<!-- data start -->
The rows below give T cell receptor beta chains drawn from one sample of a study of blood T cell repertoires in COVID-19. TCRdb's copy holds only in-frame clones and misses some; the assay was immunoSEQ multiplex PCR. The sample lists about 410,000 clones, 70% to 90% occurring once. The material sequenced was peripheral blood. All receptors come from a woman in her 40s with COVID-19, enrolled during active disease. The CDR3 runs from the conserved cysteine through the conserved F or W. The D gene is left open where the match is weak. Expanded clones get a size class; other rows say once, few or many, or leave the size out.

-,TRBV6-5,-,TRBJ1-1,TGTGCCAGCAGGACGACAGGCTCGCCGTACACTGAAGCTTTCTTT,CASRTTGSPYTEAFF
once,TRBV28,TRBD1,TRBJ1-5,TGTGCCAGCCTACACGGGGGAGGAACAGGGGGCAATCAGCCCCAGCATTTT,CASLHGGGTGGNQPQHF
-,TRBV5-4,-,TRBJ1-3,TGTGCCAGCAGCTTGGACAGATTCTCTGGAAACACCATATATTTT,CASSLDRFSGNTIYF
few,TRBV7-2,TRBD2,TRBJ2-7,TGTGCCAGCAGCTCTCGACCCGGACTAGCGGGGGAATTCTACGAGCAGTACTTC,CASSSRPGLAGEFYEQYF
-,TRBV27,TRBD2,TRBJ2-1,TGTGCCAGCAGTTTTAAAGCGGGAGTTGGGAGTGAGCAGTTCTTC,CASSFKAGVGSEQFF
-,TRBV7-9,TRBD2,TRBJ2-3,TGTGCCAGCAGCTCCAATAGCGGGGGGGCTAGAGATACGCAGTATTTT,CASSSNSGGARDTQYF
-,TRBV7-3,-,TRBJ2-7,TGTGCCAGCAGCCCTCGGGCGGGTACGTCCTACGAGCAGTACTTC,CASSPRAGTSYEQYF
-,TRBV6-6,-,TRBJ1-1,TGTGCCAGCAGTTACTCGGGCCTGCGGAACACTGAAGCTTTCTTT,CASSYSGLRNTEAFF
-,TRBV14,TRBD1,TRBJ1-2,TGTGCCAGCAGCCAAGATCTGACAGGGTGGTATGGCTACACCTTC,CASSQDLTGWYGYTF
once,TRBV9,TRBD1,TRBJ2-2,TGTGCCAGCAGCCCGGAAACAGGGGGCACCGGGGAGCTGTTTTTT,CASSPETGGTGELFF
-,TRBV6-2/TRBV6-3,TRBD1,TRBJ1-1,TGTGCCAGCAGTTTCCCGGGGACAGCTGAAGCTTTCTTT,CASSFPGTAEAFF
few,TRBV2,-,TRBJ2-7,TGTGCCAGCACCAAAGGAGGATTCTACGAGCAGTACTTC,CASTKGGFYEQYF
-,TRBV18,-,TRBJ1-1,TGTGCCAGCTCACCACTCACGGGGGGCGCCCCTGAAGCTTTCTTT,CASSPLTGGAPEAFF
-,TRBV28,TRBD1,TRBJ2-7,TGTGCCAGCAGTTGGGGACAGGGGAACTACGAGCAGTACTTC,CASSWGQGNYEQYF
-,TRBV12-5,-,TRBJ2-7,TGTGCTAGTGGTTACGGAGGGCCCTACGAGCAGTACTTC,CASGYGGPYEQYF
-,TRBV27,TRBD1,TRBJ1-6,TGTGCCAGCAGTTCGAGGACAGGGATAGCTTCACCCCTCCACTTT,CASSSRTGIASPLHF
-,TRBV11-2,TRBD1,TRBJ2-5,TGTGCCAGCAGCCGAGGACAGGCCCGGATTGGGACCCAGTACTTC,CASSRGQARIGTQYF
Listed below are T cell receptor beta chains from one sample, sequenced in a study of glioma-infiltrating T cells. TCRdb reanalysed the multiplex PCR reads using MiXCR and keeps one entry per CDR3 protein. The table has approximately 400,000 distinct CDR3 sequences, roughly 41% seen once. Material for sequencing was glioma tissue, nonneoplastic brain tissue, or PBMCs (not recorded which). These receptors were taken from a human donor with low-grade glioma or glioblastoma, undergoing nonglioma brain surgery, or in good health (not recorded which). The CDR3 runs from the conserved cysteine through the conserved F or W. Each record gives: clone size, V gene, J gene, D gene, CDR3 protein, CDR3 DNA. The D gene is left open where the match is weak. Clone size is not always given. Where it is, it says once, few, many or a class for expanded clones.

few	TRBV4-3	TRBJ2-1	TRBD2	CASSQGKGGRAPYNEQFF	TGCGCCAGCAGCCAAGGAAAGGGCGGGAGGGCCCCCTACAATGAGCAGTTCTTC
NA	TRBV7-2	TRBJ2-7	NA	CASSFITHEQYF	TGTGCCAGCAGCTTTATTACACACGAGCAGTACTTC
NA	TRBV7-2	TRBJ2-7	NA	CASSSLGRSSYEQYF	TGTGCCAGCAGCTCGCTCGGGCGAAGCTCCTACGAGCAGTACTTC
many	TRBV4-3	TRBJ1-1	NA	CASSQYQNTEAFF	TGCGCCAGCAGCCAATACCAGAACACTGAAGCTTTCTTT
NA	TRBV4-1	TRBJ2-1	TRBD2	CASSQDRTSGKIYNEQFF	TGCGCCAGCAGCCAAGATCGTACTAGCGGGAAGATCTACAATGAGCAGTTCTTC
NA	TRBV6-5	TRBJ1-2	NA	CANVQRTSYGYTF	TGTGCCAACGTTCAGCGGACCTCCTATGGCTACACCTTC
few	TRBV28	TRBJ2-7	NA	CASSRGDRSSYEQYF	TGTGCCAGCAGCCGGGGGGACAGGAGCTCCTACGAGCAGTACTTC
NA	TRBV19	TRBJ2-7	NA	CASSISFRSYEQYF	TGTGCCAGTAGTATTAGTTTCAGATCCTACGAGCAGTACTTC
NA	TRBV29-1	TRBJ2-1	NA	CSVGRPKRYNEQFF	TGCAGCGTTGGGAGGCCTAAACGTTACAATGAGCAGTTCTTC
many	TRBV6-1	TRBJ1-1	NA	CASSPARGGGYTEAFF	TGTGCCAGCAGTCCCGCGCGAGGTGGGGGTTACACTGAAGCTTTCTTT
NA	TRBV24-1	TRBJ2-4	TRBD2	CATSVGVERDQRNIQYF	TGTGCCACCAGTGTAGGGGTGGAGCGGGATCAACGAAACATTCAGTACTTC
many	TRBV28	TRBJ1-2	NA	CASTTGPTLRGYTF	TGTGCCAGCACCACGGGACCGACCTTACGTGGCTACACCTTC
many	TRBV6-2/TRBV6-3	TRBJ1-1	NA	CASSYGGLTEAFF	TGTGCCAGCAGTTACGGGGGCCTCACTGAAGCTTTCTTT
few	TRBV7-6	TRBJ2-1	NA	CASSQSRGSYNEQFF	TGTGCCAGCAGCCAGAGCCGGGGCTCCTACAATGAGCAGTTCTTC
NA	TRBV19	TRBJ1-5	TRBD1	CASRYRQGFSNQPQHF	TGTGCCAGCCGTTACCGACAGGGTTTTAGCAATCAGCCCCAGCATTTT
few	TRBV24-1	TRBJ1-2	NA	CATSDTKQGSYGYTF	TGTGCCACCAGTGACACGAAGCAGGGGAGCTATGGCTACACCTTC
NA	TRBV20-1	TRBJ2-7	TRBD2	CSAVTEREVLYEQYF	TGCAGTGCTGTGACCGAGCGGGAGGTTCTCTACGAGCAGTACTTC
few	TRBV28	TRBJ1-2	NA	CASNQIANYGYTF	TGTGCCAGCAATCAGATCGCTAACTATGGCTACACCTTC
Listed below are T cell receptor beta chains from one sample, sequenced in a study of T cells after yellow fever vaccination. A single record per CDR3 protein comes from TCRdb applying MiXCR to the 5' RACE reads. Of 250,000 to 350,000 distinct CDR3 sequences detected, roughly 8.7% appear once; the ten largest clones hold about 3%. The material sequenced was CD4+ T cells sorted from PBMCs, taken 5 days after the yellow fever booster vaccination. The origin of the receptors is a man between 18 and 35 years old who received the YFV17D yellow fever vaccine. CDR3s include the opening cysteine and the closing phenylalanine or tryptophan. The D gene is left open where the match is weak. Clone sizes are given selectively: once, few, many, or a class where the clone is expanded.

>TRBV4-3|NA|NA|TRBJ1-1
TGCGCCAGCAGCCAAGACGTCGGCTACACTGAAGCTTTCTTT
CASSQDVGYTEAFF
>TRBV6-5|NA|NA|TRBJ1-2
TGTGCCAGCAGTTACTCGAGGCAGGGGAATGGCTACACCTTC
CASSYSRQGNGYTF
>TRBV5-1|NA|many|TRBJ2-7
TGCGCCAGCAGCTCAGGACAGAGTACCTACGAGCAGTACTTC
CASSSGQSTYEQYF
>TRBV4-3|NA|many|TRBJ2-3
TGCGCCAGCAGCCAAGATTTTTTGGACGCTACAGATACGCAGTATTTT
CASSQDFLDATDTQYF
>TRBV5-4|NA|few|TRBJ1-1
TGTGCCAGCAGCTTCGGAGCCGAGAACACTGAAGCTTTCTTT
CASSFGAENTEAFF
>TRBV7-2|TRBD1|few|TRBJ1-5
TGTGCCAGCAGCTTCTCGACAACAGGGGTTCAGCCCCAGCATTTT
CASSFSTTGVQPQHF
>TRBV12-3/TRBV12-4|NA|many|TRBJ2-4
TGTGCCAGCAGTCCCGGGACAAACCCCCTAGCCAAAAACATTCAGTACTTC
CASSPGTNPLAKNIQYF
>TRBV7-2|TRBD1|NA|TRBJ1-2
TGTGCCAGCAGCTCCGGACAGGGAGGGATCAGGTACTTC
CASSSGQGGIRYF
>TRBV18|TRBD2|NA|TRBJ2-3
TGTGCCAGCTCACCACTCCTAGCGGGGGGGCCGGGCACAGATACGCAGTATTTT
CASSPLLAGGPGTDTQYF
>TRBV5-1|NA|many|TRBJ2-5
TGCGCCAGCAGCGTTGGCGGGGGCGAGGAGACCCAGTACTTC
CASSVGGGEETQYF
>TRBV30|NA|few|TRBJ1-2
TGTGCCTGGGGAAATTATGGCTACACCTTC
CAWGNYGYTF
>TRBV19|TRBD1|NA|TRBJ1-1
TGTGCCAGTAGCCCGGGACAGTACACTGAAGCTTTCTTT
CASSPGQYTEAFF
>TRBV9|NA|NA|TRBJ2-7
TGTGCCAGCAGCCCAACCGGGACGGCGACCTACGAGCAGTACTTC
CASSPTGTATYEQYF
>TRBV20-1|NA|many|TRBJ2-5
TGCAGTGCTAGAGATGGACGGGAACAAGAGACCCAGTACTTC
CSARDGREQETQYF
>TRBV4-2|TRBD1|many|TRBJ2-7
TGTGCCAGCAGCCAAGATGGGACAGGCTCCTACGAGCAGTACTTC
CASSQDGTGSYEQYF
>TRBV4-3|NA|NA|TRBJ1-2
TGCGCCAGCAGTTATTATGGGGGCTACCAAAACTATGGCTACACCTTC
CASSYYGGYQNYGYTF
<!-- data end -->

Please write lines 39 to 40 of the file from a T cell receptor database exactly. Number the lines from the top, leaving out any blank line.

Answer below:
>TRBV4-3|NA|NA|TRBJ1-1
TGCGCCAGCAGCCAAGACGTCGGCTACACTGAAGCTTTCTTT